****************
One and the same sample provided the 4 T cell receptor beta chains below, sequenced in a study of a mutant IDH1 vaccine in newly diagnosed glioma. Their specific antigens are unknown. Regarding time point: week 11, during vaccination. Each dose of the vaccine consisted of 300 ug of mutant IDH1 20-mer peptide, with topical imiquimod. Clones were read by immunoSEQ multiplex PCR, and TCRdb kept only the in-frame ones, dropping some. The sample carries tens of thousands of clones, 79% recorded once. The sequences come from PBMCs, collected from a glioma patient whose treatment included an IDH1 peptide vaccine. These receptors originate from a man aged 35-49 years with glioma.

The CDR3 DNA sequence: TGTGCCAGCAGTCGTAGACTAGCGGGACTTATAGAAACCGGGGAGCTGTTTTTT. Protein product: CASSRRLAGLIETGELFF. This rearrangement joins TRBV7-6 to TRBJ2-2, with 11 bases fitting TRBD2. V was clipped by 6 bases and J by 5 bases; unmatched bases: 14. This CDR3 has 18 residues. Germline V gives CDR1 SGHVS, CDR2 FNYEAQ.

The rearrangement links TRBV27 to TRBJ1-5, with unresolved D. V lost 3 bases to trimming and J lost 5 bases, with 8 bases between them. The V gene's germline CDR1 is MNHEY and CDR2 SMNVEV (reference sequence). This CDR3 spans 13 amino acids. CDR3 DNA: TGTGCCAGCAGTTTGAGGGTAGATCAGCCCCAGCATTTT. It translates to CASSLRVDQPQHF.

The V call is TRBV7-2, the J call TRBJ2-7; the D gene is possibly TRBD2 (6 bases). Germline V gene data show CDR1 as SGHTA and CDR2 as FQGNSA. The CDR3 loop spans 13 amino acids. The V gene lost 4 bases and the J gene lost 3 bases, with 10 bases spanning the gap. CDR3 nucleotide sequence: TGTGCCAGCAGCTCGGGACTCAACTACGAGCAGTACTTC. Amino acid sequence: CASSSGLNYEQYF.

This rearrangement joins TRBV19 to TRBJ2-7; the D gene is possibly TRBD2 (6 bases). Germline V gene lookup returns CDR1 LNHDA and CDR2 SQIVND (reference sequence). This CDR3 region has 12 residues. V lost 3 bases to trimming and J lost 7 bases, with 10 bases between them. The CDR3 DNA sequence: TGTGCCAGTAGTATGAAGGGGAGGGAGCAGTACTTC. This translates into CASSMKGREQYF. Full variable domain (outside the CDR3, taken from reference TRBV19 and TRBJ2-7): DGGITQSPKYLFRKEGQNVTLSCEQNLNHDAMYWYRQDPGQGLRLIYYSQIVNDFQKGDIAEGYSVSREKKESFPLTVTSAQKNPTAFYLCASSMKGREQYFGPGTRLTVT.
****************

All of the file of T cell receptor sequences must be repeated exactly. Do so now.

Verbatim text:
One and the same sample provided the 4 T cell receptor beta chains below, sequenced in a study of a mutant IDH1 vaccine in newly diagnosed glioma. Their specific antigens are unknown. Regarding time point: week 11, during vaccination. Each dose of the vaccine consisted of 300 ug of mutant IDH1 20-mer peptide, with topical imiquimod. Clones were read by immunoSEQ multiplex PCR, and TCRdb kept only the in-frame ones, dropping some. The sample carries tens of thousands of clones, 79% recorded once. The sequences come from PBMCs, collected from a glioma patient whose treatment included an IDH1 peptide vaccine. These receptors originate from a man aged 35-49 years with glioma.

The CDR3 DNA sequence: TGTGCCAGCAGTCGTAGACTAGCGGGACTTATAGAAACCGGGGAGCTGTTTTTT. Protein product: CASSRRLAGLIETGELFF. This rearrangement joins TRBV7-6 to TRBJ2-2, with 11 bases fitting TRBD2. V was clipped by 6 bases and J by 5 bases; unmatched bases: 14. This CDR3 has 18 residues. Germline V gives CDR1 SGHVS, CDR2 FNYEAQ.

The rearrangement links TRBV27 to TRBJ1-5, with unresolved D. V lost 3 bases to trimming and J lost 5 bases, with 8 bases between them. The V gene's germline CDR1 is MNHEY and CDR2 SMNVEV (reference sequence). This CDR3 spans 13 amino acids. CDR3 DNA: TGTGCCAGCAGTTTGAGGGTAGATCAGCCCCAGCATTTT. It translates to CASSLRVDQPQHF.

The V call is TRBV7-2, the J call TRBJ2-7; the D gene is possibly TRBD2 (6 bases). Germline V gene data show CDR1 as SGHTA and CDR2 as FQGNSA. The CDR3 loop spans 13 amino acids. The V gene lost 4 bases and the J gene lost 3 bases, with 10 bases spanning the gap. CDR3 nucleotide sequence: TGTGCCAGCAGCTCGGGACTCAACTACGAGCAGTACTTC. Amino acid sequence: CASSSGLNYEQYF.

This rearrangement joins TRBV19 to TRBJ2-7; the D gene is possibly TRBD2 (6 bases). Germline V gene lookup returns CDR1 LNHDA and CDR2 SQIVND (reference sequence). This CDR3 region has 12 residues. V lost 3 bases to trimming and J lost 7 bases, with 10 bases between them. The CDR3 DNA sequence: TGTGCCAGTAGTATGAAGGGGAGGGAGCAGTACTTC. This translates into CASSMKGREQYF. Full variable domain (outside the CDR3, taken from reference TRBV19 and TRBJ2-7): DGGITQSPKYLFRKEGQNVTLSCEQNLNHDAMYWYRQDPGQGLRLIYYSQIVNDFQKGDIAEGYSVSREKKESFPLTVTSAQKNPTAFYLCASSMKGREQYFGPGTRLTVT.